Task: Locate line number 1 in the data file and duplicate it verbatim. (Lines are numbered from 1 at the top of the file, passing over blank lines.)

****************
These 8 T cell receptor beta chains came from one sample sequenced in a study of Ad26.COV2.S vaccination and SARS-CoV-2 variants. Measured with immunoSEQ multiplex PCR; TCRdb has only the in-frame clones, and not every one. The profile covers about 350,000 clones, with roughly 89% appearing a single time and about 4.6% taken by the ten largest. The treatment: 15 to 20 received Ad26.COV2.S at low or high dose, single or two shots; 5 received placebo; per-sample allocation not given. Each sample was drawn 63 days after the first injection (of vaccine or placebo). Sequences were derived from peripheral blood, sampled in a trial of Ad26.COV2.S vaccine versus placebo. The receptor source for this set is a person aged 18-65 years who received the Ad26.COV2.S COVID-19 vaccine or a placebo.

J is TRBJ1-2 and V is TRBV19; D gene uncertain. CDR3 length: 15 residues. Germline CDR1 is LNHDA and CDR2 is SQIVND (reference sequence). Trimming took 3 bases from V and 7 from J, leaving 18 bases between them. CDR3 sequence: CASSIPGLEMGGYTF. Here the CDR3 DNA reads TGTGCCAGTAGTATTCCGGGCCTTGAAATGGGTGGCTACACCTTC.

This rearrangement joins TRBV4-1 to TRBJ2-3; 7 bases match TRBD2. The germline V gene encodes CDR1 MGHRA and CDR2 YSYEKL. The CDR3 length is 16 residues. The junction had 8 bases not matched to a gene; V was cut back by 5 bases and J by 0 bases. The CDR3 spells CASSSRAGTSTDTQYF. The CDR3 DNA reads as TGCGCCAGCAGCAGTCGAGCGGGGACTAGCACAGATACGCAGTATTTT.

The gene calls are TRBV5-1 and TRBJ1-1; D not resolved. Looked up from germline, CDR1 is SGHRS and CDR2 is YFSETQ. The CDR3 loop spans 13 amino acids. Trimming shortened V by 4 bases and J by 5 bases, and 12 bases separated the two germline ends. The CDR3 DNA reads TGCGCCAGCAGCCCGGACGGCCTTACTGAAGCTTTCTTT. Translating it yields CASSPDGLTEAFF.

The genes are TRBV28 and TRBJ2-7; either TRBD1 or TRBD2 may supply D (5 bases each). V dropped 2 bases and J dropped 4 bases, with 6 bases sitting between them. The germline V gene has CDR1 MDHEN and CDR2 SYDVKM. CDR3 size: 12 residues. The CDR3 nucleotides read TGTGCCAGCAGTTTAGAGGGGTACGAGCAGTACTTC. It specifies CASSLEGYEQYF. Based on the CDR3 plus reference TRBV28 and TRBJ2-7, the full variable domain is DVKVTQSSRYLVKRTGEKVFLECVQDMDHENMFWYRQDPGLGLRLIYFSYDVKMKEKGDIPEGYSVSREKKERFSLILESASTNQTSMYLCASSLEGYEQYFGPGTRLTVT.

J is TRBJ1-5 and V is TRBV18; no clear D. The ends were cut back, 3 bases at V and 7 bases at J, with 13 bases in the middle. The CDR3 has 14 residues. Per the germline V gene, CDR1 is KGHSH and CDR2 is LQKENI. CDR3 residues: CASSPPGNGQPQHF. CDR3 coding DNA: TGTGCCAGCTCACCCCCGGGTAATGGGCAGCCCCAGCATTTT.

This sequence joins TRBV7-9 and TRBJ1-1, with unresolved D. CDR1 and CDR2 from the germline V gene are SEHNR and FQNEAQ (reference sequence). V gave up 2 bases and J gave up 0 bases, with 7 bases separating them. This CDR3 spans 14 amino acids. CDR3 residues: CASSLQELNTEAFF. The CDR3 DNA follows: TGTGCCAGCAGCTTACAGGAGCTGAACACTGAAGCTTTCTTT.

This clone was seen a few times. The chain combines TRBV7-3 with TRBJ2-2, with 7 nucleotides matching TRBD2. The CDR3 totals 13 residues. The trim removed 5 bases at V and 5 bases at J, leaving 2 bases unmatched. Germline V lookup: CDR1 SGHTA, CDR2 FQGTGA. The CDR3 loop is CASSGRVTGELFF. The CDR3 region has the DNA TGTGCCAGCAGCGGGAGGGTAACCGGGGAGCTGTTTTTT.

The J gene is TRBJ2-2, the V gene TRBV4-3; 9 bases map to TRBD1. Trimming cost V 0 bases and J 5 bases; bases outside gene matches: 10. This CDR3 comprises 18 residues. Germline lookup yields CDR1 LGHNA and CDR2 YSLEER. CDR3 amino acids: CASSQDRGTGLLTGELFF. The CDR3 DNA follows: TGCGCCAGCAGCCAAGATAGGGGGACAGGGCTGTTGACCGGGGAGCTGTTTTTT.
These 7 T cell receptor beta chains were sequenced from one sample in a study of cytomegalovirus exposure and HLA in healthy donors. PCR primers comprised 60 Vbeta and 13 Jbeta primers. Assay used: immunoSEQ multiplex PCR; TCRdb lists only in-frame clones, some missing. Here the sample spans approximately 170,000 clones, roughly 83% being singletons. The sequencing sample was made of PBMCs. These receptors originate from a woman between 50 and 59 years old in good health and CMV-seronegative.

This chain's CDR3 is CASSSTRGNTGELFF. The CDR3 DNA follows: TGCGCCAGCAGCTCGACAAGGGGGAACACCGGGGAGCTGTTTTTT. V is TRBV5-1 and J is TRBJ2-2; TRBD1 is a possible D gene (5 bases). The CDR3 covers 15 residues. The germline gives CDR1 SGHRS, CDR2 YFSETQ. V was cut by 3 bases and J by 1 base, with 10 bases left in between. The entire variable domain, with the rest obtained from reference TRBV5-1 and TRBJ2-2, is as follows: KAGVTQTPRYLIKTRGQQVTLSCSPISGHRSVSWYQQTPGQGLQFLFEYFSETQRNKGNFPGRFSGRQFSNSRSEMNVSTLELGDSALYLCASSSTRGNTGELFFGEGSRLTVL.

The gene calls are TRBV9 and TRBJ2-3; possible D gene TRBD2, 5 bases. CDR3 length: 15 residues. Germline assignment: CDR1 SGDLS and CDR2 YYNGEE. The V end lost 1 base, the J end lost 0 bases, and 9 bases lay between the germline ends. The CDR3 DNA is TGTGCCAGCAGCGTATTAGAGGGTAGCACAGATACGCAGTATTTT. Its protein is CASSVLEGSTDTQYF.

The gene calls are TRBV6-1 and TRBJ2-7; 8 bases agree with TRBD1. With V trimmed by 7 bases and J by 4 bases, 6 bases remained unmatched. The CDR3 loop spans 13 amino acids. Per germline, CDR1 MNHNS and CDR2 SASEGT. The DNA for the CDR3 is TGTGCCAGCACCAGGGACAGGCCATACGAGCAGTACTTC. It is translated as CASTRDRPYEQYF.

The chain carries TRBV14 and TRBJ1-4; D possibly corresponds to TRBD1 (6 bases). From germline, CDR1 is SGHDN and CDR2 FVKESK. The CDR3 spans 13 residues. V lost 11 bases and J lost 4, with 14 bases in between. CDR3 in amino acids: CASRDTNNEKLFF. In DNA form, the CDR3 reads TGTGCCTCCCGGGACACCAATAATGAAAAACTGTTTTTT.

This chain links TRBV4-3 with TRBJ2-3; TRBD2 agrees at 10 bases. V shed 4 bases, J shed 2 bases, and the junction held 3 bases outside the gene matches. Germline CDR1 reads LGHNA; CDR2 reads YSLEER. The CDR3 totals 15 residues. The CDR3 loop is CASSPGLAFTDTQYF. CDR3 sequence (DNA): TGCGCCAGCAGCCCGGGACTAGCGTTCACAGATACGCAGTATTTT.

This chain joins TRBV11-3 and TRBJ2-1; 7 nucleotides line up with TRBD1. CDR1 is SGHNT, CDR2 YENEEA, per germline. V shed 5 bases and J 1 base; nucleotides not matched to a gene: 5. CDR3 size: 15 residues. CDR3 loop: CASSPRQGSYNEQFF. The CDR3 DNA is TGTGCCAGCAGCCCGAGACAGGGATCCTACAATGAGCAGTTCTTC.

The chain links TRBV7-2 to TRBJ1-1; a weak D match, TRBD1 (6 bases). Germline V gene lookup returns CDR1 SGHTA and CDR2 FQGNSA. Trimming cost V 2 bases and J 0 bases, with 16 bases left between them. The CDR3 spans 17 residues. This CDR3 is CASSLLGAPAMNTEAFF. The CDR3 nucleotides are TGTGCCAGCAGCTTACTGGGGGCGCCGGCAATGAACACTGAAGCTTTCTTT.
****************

These 8 T cell receptor beta chains came from one sample sequenced in a study of Ad26.COV2.S vaccination and SARS-CoV-2 variants. Measured with immunoSEQ multiplex PCR; TCRdb has only the in-frame clones, and not every one. The profile covers about 350,000 clones, with roughly 89% appearing a single time and about 4.6% taken by the ten largest. The treatment: 15 to 20 received Ad26.COV2.S at low or high dose, single or two shots; 5 received placebo; per-sample allocation not given. Each sample was drawn 63 days after the first injection (of vaccine or placebo). Sequences were derived from peripheral blood, sampled in a trial of Ad26.COV2.S vaccine versus placebo. The receptor source for this set is a person aged 18-65 years who received the Ad26.COV2.S COVID-19 vaccine or a placebo.